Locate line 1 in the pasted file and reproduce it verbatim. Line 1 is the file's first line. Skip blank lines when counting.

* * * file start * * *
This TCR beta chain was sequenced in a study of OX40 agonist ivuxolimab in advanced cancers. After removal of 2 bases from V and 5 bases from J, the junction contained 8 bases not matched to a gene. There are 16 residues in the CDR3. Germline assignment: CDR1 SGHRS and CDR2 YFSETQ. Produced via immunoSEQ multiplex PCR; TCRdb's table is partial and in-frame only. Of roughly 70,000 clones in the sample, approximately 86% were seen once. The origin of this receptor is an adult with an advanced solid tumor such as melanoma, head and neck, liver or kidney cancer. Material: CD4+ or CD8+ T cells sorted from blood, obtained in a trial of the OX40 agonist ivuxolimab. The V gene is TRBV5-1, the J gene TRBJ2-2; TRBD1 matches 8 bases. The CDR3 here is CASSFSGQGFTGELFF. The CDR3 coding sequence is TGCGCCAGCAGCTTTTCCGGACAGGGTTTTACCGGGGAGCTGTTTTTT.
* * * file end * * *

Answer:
This TCR beta chain was sequenced in a study of OX40 agonist ivuxolimab in advanced cancers. After removal of 2 bases from V and 5 bases from J, the junction contained 8 bases not matched to a gene. There are 16 residues in the CDR3. Germline assignment: CDR1 SGHRS and CDR2 YFSETQ. Produced via immunoSEQ multiplex PCR; TCRdb's table is partial and in-frame only. Of roughly 70,000 clones in the sample, approximately 86% were seen once. The origin of this receptor is an adult with an advanced solid tumor such as melanoma, head and neck, liver or kidney cancer. Material: CD4+ or CD8+ T cells sorted from blood, obtained in a trial of the OX40 agonist ivuxolimab. The V gene is TRBV5-1, the J gene TRBJ2-2; TRBD1 matches 8 bases. The CDR3 here is CASSFSGQGFTGELFF. The CDR3 coding sequence is TGCGCCAGCAGCTTTTCCGGACAGGGTTTTACCGGGGAGCTGTTTTTT.